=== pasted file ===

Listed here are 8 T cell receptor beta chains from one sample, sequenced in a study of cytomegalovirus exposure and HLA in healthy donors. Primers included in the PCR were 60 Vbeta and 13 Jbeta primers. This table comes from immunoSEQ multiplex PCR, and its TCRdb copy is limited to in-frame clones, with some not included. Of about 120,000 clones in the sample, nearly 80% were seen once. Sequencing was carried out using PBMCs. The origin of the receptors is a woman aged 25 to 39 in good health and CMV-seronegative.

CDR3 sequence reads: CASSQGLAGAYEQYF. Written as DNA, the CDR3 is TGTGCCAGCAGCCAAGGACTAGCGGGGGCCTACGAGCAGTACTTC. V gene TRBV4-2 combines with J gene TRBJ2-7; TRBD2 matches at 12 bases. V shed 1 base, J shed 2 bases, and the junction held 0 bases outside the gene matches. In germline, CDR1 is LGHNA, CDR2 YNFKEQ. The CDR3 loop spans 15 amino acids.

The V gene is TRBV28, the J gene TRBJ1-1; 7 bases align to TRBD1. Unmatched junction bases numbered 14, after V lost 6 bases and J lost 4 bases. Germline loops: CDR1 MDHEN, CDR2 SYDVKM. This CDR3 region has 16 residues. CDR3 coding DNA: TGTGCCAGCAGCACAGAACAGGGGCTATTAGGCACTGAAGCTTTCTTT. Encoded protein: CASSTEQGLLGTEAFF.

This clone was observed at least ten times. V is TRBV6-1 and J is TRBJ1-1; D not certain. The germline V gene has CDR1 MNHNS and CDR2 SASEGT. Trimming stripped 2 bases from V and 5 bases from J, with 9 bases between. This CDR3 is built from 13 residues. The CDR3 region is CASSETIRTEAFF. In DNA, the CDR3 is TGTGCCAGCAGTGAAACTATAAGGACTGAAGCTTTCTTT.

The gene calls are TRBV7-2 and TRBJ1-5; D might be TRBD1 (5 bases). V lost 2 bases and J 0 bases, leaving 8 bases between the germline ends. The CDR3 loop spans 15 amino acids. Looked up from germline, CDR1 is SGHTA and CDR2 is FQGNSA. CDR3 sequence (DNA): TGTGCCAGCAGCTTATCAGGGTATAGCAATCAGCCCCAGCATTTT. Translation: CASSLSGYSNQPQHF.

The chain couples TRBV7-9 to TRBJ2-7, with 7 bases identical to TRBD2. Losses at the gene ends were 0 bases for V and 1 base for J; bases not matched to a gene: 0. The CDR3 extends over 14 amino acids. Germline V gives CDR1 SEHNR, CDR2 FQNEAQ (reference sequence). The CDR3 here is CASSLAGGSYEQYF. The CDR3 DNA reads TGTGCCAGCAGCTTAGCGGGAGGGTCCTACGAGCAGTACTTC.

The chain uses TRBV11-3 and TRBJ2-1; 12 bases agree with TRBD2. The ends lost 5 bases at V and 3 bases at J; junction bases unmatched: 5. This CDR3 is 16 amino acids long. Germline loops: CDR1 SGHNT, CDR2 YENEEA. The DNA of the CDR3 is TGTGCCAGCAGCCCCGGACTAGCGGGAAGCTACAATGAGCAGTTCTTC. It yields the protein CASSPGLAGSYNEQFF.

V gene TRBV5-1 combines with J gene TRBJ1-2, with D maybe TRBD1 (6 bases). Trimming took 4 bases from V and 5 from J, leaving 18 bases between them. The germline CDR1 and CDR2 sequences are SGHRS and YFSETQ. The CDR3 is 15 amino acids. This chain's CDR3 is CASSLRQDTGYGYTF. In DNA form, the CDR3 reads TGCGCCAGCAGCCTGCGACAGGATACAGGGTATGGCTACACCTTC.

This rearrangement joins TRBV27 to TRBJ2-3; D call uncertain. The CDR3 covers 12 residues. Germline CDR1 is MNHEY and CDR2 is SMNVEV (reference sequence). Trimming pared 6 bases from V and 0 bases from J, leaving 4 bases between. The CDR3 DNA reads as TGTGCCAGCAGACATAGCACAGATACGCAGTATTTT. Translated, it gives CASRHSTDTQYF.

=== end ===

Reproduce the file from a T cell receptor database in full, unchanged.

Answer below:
Listed here are 8 T cell receptor beta chains from one sample, sequenced in a study of cytomegalovirus exposure and HLA in healthy donors. Primers included in the PCR were 60 Vbeta and 13 Jbeta primers. This table comes from immunoSEQ multiplex PCR, and its TCRdb copy is limited to in-frame clones, with some not included. Of about 120,000 clones in the sample, nearly 80% were seen once. Sequencing was carried out using PBMCs. The origin of the receptors is a woman aged 25 to 39 in good health and CMV-seronegative.

CDR3 sequence reads: CASSQGLAGAYEQYF. Written as DNA, the CDR3 is TGTGCCAGCAGCCAAGGACTAGCGGGGGCCTACGAGCAGTACTTC. V gene TRBV4-2 combines with J gene TRBJ2-7; TRBD2 matches at 12 bases. V shed 1 base, J shed 2 bases, and the junction held 0 bases outside the gene matches. In germline, CDR1 is LGHNA, CDR2 YNFKEQ. The CDR3 loop spans 15 amino acids.

The V gene is TRBV28, the J gene TRBJ1-1; 7 bases align to TRBD1. Unmatched junction bases numbered 14, after V lost 6 bases and J lost 4 bases. Germline loops: CDR1 MDHEN, CDR2 SYDVKM. This CDR3 region has 16 residues. CDR3 coding DNA: TGTGCCAGCAGCACAGAACAGGGGCTATTAGGCACTGAAGCTTTCTTT. Encoded protein: CASSTEQGLLGTEAFF.

This clone was observed at least ten times. V is TRBV6-1 and J is TRBJ1-1; D not certain. The germline V gene has CDR1 MNHNS and CDR2 SASEGT. Trimming stripped 2 bases from V and 5 bases from J, with 9 bases between. This CDR3 is built from 13 residues. The CDR3 region is CASSETIRTEAFF. In DNA, the CDR3 is TGTGCCAGCAGTGAAACTATAAGGACTGAAGCTTTCTTT.

The gene calls are TRBV7-2 and TRBJ1-5; D might be TRBD1 (5 bases). V lost 2 bases and J 0 bases, leaving 8 bases between the germline ends. The CDR3 loop spans 15 amino acids. Looked up from germline, CDR1 is SGHTA and CDR2 is FQGNSA. CDR3 sequence (DNA): TGTGCCAGCAGCTTATCAGGGTATAGCAATCAGCCCCAGCATTTT. Translation: CASSLSGYSNQPQHF.

The chain couples TRBV7-9 to TRBJ2-7, with 7 bases identical to TRBD2. Losses at the gene ends were 0 bases for V and 1 base for J; bases not matched to a gene: 0. The CDR3 extends over 14 amino acids. Germline V gives CDR1 SEHNR, CDR2 FQNEAQ (reference sequence). The CDR3 here is CASSLAGGSYEQYF. The CDR3 DNA reads TGTGCCAGCAGCTTAGCGGGAGGGTCCTACGAGCAGTACTTC.

The chain uses TRBV11-3 and TRBJ2-1; 12 bases agree with TRBD2. The ends lost 5 bases at V and 3 bases at J; junction bases unmatched: 5. This CDR3 is 16 amino acids long. Germline loops: CDR1 SGHNT, CDR2 YENEEA. The DNA of the CDR3 is TGTGCCAGCAGCCCCGGACTAGCGGGAAGCTACAATGAGCAGTTCTTC. It yields the protein CASSPGLAGSYNEQFF.

V gene TRBV5-1 combines with J gene TRBJ1-2, with D maybe TRBD1 (6 bases). Trimming took 4 bases from V and 5 from J, leaving 18 bases between them. The germline CDR1 and CDR2 sequences are SGHRS and YFSETQ. The CDR3 is 15 amino acids. This chain's CDR3 is CASSLRQDTGYGYTF. In DNA form, the CDR3 reads TGCGCCAGCAGCCTGCGACAGGATACAGGGTATGGCTACACCTTC.

This rearrangement joins TRBV27 to TRBJ2-3; D call uncertain. The CDR3 covers 12 residues. Germline CDR1 is MNHEY and CDR2 is SMNVEV (reference sequence). Trimming pared 6 bases from V and 0 bases from J, leaving 4 bases between. The CDR3 DNA reads as TGTGCCAGCAGACATAGCACAGATACGCAGTATTTT. Translated, it gives CASRHSTDTQYF.